In order to discern and distinguish this Spirit of truth, and when it is He that speaketh in any one, the best way seems to be to search out the nature and office of this Spirit, from the several expressions in our Lord’s last discourse to his disciples; and from this it will appear that those doctrines have a good sign of the spirit of truth which are contrary to worldly, carnal, sensual respects, and not conceivable by the natural and carnal man: John 14:17. Those which stick by us when worldly comforts leave us: John 14:18. Those which are according to Christ’s word and example, accompanied with meekness and obedience: John 14:26. Those which teach us charity and love to one another: John 15:16. Those which inform us rightly in the prime articles of the faith: John 15:26. Those which witness Christ a universal Saviour, as Adam was the universal sinner: John 15:26-27. Those which reprove the sins and infidelities of the world, and teach us how to be acquitted from them: John 16:28. Those which are in harmony with all other truths, under whatever term or name, though ever so odious or contrary to worldly interest and honour. Those which are not advanced to raise a man’s ownself, to get him a name, or set up a faction; but are consonant to the ancient fathers and primitive antiquity. Those which lift up all our thoughts to heaven: John 16:13. Those which by all means possible can give God the glory, and deny nothing to them that is theirs, under a foolish pretense only to abate and vilify man beyond the truth: John 16:14. These doctrines are truth; such of them at least as agree with these rules are from the Spirit of truth, and manifestations that the Spirit of truth is come to that soul that embraces them.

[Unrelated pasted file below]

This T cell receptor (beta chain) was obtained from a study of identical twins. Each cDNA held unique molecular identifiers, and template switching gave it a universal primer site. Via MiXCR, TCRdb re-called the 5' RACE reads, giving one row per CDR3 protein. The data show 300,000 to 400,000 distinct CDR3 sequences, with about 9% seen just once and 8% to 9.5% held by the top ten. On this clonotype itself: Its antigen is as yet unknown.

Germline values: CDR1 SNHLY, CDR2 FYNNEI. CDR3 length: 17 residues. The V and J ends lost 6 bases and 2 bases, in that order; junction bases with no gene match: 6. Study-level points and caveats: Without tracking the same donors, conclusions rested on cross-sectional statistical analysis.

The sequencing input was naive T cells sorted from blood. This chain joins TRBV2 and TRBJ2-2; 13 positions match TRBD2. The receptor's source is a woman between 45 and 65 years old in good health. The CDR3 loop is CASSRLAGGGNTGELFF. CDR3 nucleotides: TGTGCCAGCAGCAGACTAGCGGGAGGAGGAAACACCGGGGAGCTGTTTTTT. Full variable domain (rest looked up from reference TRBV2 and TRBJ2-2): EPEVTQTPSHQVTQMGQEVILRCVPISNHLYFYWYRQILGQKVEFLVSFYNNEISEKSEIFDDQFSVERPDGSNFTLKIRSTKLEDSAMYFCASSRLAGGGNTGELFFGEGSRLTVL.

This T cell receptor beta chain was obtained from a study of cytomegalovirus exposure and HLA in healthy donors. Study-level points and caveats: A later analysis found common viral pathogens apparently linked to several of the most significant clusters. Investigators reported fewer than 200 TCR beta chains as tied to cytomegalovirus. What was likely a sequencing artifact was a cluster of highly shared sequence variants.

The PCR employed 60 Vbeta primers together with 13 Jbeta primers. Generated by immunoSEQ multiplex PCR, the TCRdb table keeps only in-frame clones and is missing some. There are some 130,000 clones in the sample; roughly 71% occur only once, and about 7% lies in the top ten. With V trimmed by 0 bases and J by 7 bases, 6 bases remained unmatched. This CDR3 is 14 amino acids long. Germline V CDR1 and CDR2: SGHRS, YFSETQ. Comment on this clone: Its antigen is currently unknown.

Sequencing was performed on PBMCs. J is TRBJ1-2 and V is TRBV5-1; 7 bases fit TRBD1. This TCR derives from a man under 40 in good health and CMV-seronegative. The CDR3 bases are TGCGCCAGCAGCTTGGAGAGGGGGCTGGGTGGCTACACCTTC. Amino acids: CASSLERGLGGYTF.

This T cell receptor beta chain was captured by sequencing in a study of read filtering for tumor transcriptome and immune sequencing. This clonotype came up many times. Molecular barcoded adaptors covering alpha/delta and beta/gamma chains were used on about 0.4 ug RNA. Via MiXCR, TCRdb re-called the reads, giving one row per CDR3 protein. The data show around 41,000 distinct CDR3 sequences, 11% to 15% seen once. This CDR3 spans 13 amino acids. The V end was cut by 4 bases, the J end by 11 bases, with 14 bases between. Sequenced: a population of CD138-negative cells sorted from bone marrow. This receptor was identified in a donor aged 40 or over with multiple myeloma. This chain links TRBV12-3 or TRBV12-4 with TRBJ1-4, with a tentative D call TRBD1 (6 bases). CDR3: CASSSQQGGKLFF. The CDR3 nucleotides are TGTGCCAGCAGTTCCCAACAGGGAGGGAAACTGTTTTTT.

John 16:20-21 . Ye shall be sorrowful, but your sorrow shall be turned into joy. The cloud of the crucifixion was impervious; but joy followed on his resurrection, and on the descent of the Holy Ghost, with powers which gave them joys surpassing those of a woman who after parturition embraces a son.

John 16:23-24 . Whatsoever ye shall ask the Father in my name, he will give it you. The importance of prayer for ministers in all their sufferings and labours may be inferred from the duty and the promise being five times repeated: John 14:13-14; John 15:7.